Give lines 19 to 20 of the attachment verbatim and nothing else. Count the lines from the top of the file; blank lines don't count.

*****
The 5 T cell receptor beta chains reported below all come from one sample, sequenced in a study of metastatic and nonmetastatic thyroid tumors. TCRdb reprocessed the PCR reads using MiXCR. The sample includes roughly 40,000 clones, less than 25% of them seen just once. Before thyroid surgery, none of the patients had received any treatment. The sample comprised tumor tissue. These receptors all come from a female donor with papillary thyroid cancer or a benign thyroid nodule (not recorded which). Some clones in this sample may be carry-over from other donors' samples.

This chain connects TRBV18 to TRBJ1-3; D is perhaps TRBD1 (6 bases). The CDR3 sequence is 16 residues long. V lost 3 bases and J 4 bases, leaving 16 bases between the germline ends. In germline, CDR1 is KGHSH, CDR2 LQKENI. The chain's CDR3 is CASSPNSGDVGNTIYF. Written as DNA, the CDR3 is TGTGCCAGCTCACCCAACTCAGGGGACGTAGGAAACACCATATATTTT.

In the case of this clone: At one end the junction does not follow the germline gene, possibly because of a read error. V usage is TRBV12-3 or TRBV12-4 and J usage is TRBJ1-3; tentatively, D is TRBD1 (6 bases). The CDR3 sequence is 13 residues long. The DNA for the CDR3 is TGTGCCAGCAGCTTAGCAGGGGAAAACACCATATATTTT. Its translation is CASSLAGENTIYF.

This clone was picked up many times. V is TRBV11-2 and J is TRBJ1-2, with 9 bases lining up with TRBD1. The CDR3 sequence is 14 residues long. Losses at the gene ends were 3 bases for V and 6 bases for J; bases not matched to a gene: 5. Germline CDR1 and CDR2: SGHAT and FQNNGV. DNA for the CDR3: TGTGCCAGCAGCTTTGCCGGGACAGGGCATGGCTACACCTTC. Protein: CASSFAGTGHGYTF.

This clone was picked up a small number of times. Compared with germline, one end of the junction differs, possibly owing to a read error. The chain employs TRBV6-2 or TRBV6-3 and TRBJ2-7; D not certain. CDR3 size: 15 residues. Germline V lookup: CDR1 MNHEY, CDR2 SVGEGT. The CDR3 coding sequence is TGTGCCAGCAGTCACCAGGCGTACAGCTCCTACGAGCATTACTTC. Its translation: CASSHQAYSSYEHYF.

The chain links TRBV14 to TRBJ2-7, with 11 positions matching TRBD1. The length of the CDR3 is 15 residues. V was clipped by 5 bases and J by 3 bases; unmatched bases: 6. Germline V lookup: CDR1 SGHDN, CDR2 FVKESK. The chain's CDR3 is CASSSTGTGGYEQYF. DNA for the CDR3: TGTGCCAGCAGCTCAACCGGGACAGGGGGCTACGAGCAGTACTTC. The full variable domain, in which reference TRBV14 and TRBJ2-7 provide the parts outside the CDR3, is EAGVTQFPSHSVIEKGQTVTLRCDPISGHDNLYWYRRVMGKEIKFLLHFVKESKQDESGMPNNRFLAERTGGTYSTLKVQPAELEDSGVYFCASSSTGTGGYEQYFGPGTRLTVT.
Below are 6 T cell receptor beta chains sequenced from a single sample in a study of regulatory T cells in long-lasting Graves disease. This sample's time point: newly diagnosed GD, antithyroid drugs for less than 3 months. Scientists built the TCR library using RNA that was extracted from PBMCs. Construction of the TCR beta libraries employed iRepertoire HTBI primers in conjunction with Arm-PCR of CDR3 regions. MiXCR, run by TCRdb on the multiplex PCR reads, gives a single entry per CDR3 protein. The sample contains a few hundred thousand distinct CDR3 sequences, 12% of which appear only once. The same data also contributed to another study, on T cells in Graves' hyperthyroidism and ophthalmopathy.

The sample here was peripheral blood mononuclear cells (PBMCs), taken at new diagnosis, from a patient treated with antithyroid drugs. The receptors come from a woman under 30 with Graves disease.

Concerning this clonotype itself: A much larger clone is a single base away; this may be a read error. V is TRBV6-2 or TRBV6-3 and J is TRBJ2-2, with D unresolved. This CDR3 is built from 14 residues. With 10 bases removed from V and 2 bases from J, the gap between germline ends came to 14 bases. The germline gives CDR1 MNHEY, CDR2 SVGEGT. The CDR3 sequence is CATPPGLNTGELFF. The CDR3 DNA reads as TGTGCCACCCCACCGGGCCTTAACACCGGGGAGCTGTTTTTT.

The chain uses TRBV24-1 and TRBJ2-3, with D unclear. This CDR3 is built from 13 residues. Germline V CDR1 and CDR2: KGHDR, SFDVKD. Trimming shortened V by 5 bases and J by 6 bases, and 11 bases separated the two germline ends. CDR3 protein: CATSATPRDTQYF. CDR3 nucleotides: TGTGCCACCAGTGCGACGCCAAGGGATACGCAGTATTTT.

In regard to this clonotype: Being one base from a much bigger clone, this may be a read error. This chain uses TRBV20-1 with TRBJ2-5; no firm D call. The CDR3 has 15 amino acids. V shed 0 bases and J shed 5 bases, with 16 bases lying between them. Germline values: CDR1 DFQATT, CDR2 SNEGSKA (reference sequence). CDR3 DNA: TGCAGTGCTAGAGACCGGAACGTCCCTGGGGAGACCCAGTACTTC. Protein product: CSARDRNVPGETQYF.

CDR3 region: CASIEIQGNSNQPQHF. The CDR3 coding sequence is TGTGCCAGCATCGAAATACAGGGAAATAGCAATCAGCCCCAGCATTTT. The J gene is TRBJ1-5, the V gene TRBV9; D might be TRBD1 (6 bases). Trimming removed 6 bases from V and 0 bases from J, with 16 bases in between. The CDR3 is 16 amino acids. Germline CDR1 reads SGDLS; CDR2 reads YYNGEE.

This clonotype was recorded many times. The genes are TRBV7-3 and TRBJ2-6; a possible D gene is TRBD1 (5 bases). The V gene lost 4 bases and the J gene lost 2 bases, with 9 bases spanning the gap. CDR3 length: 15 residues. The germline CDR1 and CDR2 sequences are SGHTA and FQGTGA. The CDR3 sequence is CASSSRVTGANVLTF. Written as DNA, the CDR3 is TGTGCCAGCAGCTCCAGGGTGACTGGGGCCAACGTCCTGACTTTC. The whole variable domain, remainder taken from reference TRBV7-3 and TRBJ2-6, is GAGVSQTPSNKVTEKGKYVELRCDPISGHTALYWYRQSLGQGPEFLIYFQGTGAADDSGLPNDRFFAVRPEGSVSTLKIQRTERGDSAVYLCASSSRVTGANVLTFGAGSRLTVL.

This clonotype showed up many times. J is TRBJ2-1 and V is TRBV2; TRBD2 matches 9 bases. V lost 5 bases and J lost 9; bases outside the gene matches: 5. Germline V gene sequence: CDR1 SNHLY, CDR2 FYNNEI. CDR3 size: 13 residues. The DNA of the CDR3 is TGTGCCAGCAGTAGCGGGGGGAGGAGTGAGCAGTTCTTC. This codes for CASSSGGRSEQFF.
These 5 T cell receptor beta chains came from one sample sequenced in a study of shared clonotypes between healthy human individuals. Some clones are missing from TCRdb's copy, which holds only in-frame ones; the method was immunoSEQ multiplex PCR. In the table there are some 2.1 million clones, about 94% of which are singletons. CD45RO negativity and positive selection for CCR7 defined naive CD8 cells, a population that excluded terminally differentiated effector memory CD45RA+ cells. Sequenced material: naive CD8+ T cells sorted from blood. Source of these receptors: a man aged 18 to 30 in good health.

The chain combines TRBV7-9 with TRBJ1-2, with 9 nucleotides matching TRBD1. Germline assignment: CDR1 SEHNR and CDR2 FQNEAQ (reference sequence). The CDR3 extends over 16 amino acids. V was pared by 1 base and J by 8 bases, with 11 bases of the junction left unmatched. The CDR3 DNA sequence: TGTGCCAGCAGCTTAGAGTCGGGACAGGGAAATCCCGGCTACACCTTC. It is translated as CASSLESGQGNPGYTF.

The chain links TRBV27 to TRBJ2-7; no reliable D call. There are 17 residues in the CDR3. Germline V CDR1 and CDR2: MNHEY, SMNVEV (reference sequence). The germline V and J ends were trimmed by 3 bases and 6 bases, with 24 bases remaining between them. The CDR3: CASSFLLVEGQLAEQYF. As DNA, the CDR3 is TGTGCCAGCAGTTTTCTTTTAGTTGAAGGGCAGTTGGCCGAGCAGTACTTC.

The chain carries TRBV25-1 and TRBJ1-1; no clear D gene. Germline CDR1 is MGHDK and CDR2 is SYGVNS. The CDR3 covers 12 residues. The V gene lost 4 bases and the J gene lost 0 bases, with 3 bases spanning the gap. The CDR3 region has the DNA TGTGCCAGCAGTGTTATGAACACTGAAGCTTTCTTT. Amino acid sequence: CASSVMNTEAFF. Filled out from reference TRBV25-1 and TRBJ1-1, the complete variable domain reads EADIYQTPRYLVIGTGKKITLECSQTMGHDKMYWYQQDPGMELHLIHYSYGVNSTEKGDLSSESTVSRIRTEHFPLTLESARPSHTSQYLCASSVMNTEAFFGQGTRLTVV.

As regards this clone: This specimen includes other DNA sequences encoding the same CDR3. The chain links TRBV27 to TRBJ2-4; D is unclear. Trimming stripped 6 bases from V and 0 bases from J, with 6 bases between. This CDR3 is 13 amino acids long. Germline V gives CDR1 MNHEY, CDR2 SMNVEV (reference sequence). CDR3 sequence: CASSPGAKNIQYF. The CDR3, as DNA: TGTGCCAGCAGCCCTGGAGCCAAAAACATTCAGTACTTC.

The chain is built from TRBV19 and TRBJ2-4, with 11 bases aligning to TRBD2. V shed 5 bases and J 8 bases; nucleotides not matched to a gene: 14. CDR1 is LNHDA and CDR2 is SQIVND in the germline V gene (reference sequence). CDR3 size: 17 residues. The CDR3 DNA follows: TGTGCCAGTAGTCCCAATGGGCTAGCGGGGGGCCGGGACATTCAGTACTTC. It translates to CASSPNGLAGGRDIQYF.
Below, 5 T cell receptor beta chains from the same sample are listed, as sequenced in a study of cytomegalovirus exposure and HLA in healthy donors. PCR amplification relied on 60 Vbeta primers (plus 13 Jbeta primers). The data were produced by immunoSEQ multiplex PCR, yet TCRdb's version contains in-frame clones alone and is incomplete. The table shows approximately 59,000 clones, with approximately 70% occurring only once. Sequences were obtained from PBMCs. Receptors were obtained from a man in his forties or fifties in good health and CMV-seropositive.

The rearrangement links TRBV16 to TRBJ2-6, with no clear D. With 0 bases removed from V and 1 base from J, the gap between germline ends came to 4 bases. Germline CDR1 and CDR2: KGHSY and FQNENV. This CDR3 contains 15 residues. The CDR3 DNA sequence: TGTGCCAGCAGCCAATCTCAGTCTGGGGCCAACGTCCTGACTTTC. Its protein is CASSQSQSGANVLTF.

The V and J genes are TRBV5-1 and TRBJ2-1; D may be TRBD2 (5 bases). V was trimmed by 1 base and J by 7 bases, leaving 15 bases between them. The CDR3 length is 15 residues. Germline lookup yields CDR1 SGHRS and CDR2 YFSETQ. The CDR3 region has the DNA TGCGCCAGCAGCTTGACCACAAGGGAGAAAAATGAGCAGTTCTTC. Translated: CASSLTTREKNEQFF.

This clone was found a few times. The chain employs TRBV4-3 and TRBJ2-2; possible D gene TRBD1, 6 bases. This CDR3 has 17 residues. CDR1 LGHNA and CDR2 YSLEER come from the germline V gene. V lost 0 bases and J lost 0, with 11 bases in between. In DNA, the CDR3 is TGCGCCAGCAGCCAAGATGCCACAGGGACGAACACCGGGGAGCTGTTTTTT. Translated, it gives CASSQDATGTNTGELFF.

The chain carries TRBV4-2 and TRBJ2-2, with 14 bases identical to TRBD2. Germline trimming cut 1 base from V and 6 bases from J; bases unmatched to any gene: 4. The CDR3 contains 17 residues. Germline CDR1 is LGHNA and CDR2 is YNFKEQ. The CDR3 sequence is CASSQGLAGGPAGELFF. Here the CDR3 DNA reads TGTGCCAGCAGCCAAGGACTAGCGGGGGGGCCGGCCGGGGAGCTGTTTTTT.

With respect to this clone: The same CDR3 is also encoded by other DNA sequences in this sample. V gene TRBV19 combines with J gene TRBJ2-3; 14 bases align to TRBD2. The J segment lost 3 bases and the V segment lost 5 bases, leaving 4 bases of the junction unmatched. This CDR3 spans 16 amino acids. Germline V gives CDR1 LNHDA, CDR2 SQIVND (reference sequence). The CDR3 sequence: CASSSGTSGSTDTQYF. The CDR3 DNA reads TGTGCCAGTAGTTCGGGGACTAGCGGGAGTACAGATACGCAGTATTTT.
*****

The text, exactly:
As regards this clone: This specimen includes other DNA sequences encoding the same CDR3. The chain links TRBV27 to TRBJ2-4; D is unclear. Trimming stripped 6 bases from V and 0 bases from J, with 6 bases between. This CDR3 is 13 amino acids long. Germline V gives CDR1 MNHEY, CDR2 SMNVEV (reference sequence). CDR3 sequence: CASSPGAKNIQYF. The CDR3, as DNA: TGTGCCAGCAGCCCTGGAGCCAAAAACATTCAGTACTTC.

The chain is built from TRBV19 and TRBJ2-4, with 11 bases aligning to TRBD2. V shed 5 bases and J 8 bases; nucleotides not matched to a gene: 14. CDR1 is LNHDA and CDR2 is SQIVND in the germline V gene (reference sequence). CDR3 size: 17 residues. The CDR3 DNA follows: TGTGCCAGTAGTCCCAATGGGCTAGCGGGGGGCCGGGACATTCAGTACTTC. It translates to CASSPNGLAGGRDIQYF.